Bob: A GUI Builder for Java/Swing

This is an internal development site for our new visual designer. If you give it a go and have some commnents/suggestions do please send them along to us at: bob-feedback@twistedprotein.com.

Bob (a placeholder name) is a GUI builder for creating user interfaces in Java/Swing. Our goal has been to come up with a tool that really does offer a practical alternative to coding Java UIs by hand. This is a hard problem and a solution as effective as VB or Interface Builder seems so far to have eluded the Java development community. This builder has been in development for over two years; we hope to conclude our first development phase in 2005.

Bob can load and save the designs you create with it in a variety of formats. The default format is the XML format used by the the long term persistence APIs that were introduced in SDK 1.4 (XMLEncoder/XMLDecoder). You can also save designs as Java source code and import/export .ser files too.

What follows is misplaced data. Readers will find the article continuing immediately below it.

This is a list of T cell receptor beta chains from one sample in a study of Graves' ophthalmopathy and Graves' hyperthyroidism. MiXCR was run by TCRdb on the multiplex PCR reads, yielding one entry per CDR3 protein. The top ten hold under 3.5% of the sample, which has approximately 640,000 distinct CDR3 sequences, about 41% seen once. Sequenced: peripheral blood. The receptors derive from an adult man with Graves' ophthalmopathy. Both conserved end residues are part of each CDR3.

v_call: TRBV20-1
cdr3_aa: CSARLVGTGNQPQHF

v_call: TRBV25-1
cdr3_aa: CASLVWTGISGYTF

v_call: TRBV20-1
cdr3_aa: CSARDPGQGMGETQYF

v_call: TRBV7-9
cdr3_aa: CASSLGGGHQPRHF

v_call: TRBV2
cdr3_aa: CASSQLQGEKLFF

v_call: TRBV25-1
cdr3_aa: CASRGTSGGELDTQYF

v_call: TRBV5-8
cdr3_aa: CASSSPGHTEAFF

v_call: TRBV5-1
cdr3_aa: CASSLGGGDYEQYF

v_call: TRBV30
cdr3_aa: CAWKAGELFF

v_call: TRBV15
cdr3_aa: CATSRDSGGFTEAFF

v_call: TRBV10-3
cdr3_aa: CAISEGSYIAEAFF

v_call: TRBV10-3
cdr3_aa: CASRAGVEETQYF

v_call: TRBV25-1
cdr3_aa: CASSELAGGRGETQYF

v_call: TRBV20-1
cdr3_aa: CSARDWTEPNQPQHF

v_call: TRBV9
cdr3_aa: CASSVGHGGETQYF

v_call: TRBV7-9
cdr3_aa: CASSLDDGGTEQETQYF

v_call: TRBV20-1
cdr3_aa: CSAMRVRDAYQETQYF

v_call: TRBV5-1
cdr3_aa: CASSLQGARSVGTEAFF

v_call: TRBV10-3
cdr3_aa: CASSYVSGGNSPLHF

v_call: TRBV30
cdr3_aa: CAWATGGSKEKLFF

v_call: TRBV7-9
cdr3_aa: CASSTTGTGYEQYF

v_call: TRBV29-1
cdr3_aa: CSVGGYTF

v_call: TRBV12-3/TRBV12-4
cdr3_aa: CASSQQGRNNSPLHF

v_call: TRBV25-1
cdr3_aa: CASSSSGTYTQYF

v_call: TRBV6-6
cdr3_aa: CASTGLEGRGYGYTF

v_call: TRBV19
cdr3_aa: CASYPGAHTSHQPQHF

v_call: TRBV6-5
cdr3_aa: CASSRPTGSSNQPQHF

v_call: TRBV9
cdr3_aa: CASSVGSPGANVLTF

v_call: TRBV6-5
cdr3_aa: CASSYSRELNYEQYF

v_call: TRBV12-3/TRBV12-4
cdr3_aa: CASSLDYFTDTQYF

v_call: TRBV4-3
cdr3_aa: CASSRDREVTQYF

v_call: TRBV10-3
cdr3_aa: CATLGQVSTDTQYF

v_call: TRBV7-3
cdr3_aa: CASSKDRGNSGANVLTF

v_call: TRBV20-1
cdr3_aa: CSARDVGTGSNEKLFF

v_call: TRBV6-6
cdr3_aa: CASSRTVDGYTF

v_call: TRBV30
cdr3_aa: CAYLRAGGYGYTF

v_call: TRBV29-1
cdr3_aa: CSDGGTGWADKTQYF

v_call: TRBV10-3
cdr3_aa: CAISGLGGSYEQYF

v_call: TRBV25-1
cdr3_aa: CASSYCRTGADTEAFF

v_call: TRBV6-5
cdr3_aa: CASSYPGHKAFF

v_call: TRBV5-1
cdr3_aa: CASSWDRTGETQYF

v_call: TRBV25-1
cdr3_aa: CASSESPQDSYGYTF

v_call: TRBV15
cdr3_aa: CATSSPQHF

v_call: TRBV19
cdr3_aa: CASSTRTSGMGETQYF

When Java source code is used as the output format, Bob uses very different techniques to those of conventional form designers. Most importantly, we do not use "back-parsing" at all. Instead, Java code is compiled and loaded into Bob as class files which are then simply run. Because of this you can refactor and edit the code that you are working on in the builder without being required to keep a separate copy of the design in a format the builder can understand.

Which ever format you use to save designs, you can always run them with a standard 1.4 JRE - you do not need to package Bob with it or include a Bob "runtime" as an extra jar file.

Docs

There's very little documnetation for Bob at the moment. What we do have is listed below:

Demo

If you have Java 1.4.1 or higher you can use JavaWebStart to run Bob using the following (free) demo by clicking here.

Join us!

Were keen to expand the team of people working on the builder's codebase so if you're a keen Java/Swing expert/enthusiast please get in touch with us at: bob-feedback@twistedprotein.com. We've not yet committed to taking either a commercial or an open source route with the product so salaried, partnership-based and traditional open-source development routes are all options at this point.